Preparing Your Children for Local Emergencies
I remember when I was watching the 1989 World Series between the Los Angeles Dodgers and the Oakland A's with my youth group. I was living in Bakersfield, CA at the time which is about 5 hours south of the bay area where a major earthquake in the middle of game 3 on a Wednesday night. We had a long discussion about what we would do as a group to support each other if we were in that situation. Growing up in California we had tons of drills to prepare for what to do if an earthquake hit because we were always told the next major earthquake was "just around the corner." After living in California most of my life my family moved out to Florida right after hurricane Andrew and we dealt with several hurricanes, Tropical Storms, and other crazy flooding events during my time there.
Now that I am raising my family in the Mesa, AZ area my kids don't have the earthquake drills or hurricane drills I had growing up. The other day I was thinking to myself, would they know what to do if a major natural event happened here? Would they know what to do if a massive monsoon hit our area and my wife and I weren't there to tell them what to do?
Will your youngster know what to do if the unexpected happens? Disaster may hit anywhere, and it's usually with no notice. If your kid is put in an emergency scenario and doesn't know what to do, they could be severely harmed or experience serious anxiety for years afterward. In the event of a catastrophe, your child can feel more secure, confident
Preparing Our Children
In the end, educating our youth about preparedness tactics and advice requires the assistance of everyone in the community. Children will learn the significance of a crisis and strive to become classroom and neighborhood leaders, ensuring that everyone is ready for the next catastrophe if everyone contributes their part. The United States Department of Education, the American Red Cross, and the Federal Emergency Management Agency (FEMA) have collaborated to develop the National Strategy for Youth Preparedness Education, which lays out a vision for prepared kids in the United States and how communities may realize it. This paper aims to educate young people and their parents so that communities may better
With 10 easy steps, you can prepare children for emergencies and disasters.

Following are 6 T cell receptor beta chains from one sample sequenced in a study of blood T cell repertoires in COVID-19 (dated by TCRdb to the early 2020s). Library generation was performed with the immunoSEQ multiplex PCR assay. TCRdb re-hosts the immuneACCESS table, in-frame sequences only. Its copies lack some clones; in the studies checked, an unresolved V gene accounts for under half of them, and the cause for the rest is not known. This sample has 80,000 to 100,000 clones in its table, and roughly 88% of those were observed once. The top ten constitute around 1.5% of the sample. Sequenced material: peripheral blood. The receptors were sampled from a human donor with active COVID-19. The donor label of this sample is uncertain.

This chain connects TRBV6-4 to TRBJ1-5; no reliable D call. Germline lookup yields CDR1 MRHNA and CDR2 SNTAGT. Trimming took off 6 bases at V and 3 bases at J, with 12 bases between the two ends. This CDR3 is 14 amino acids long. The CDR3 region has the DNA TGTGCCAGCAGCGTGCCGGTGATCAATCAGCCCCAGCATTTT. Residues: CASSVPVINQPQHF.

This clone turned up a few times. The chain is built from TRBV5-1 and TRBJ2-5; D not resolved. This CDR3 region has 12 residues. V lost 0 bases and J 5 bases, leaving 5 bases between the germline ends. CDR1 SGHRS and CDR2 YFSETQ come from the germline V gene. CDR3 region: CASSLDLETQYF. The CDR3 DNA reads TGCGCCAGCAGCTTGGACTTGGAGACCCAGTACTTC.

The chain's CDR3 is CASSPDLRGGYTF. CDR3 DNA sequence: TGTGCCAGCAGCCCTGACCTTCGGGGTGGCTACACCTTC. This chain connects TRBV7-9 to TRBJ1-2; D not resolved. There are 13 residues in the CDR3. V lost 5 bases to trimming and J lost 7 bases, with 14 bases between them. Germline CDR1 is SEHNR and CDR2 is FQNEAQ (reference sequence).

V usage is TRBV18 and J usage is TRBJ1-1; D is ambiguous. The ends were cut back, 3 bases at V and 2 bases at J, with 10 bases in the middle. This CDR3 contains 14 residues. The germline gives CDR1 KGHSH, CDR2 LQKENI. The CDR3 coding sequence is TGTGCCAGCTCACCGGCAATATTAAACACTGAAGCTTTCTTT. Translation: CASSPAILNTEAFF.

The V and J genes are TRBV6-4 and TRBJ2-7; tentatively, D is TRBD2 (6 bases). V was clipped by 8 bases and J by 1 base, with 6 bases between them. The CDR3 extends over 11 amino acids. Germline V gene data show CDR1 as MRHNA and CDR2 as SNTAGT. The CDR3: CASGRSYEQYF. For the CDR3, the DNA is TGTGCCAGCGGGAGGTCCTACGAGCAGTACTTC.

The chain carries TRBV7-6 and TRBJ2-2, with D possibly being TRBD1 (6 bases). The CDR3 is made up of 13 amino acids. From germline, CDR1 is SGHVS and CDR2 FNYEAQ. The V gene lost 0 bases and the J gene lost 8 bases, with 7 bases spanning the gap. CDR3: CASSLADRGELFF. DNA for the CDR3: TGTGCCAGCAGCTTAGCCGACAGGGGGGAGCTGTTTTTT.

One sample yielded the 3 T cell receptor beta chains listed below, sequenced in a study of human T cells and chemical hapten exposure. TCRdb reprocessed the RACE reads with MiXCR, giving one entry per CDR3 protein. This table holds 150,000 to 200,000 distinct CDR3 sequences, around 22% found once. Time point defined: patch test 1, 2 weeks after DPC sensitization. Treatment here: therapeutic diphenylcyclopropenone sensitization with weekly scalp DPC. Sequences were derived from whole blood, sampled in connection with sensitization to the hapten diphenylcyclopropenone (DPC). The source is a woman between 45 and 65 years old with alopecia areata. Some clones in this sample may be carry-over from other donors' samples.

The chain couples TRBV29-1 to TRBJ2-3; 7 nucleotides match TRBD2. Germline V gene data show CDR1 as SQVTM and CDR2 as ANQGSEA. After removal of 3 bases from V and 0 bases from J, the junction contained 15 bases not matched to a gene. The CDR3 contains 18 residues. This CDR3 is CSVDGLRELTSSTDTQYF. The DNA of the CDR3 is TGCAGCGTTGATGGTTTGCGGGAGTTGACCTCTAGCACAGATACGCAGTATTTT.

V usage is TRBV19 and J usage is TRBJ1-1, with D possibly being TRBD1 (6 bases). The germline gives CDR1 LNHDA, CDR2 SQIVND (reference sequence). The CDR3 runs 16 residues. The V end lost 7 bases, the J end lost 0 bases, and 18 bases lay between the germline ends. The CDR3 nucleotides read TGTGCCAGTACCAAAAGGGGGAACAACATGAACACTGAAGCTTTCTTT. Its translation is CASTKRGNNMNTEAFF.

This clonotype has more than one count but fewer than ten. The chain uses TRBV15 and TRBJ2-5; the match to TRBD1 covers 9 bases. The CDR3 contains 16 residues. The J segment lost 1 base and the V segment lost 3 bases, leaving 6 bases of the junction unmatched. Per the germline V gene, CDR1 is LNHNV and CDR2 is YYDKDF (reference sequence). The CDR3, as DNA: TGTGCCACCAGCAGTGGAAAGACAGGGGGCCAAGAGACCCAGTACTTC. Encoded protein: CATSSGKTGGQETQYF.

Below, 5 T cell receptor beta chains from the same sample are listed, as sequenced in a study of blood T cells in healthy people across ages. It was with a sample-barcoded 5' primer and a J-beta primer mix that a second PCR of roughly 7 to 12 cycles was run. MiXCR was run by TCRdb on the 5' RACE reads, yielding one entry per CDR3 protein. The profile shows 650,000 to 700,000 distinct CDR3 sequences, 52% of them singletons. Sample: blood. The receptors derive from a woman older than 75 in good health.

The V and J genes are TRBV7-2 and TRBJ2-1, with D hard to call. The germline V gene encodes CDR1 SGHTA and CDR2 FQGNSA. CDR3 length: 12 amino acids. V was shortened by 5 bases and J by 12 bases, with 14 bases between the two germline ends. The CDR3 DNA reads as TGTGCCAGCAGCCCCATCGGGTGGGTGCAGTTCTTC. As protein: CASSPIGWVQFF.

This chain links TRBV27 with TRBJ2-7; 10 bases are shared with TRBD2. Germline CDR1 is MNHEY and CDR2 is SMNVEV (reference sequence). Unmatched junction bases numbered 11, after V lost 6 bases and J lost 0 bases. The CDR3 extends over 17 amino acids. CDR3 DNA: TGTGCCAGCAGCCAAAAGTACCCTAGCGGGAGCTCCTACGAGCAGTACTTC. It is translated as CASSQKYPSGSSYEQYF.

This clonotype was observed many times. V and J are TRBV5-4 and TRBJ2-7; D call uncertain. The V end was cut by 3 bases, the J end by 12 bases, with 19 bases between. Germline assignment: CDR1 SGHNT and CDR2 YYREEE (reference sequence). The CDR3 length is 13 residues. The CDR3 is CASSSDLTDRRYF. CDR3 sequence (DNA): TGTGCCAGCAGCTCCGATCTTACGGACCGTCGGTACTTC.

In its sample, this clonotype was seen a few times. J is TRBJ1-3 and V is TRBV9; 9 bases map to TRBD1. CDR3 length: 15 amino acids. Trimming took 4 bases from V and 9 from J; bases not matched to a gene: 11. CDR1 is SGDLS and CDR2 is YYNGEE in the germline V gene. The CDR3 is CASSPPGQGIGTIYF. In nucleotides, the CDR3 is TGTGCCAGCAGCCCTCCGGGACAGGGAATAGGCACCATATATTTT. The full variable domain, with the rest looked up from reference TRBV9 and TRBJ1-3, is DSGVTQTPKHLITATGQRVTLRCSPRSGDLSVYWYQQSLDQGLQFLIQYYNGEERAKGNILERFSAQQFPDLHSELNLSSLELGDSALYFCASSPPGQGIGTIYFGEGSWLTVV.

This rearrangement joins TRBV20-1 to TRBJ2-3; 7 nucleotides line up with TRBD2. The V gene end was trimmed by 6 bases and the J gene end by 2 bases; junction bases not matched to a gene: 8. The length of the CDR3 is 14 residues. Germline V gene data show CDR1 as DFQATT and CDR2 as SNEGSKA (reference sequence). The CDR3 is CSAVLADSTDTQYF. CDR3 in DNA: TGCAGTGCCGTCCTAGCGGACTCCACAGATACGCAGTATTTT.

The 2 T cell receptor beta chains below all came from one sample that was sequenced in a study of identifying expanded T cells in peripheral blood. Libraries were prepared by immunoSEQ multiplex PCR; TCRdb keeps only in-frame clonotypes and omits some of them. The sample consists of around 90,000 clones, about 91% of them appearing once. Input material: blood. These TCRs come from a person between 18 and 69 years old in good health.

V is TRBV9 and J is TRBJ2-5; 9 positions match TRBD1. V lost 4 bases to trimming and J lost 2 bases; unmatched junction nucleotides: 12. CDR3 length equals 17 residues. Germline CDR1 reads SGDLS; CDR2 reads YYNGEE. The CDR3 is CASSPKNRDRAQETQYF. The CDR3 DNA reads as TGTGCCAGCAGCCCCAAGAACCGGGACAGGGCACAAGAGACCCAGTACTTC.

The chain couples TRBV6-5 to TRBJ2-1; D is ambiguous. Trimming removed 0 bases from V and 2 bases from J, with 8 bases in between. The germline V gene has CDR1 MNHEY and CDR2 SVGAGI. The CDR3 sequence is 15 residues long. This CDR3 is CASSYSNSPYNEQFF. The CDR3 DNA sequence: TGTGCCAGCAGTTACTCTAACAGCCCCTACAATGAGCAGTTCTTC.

The National Strategy describes nine essential phases that individuals and organizations at all levels of government should follow in order to form a strong and prepared youth community. Here's how you can help your children prepare for a variety of emergencies and catastrophes:
- Make it a priority. Making youth preparedness learning programs in schools and civic groups more important enables youngsters to comprehend that being ready is essential in all aspects of their lives.
- Examine. If existing youth preparedness programs aren't sufficient, design instructions, tools, and up-to-date protective measures to ensure that the children in your community are given sound guidance.
- Support. Parents should engage with communities, local organizations, and schools to prepare their children for an emergency along with other parents in the community.
- Connect. Create a connection between local youngsters and the first responder community. As a result of this, your children will be more understanding of how first responders act in an emergency scenario, and they will be more inclined to assist them.
- Prepare. Allow your children to become advocates in their neighborhoods and schools to prepare for emergencies before they happen.
- Make Family preparedness key. Schools, by their nature, promote broad community participation, so promoting family-based preparedness activities that include curriculum, drills, and specific exercises for all local disasters in the home and in the community can help your children understand what to do when faced with an emergency.
- Improve Communication. Coordinate efforts among families, churches, and community organizations to obtain up-to-date information on youth readiness best practices for your community. Local officials can also act as advocates by discussing your region's demands, particularly if it is vulnerable to natural calamities.
- Social Media. Identify how you can incorporate youth preparedness education into youth culture. Use social media or local advertising to start a discussion about the value and efficacy of preparedness programs, for example.
- Create. Create a long-term approach that recruits, trains, and delivers useful programs to teach kids in your area. Because certain places are known to experience recurrent natural calamities, it's critical to develop a strategy that is tailored to your community's demands.
Your children can get training to feel secure in the face of a disaster if you follow these nine priority steps. When disaster strikes, having the skills they need to understand how to prepare for, respond to, and rebound from a variety of disasters might make all the difference.
The Mesa, AZ Community Emergency Response Team (CERT) Program provides Mesa AZ area citizens with opportunities to learn basic emergency response skills.
Use SERVPRO's free Emergency Ready Plan App to work with children to prepare for emergencies in the home and let them share their experiences with their neighbors. SERVPRO's Emergency Ready Plan (ERP) app is available free of charge in the Google Play and Apple IOS App Store.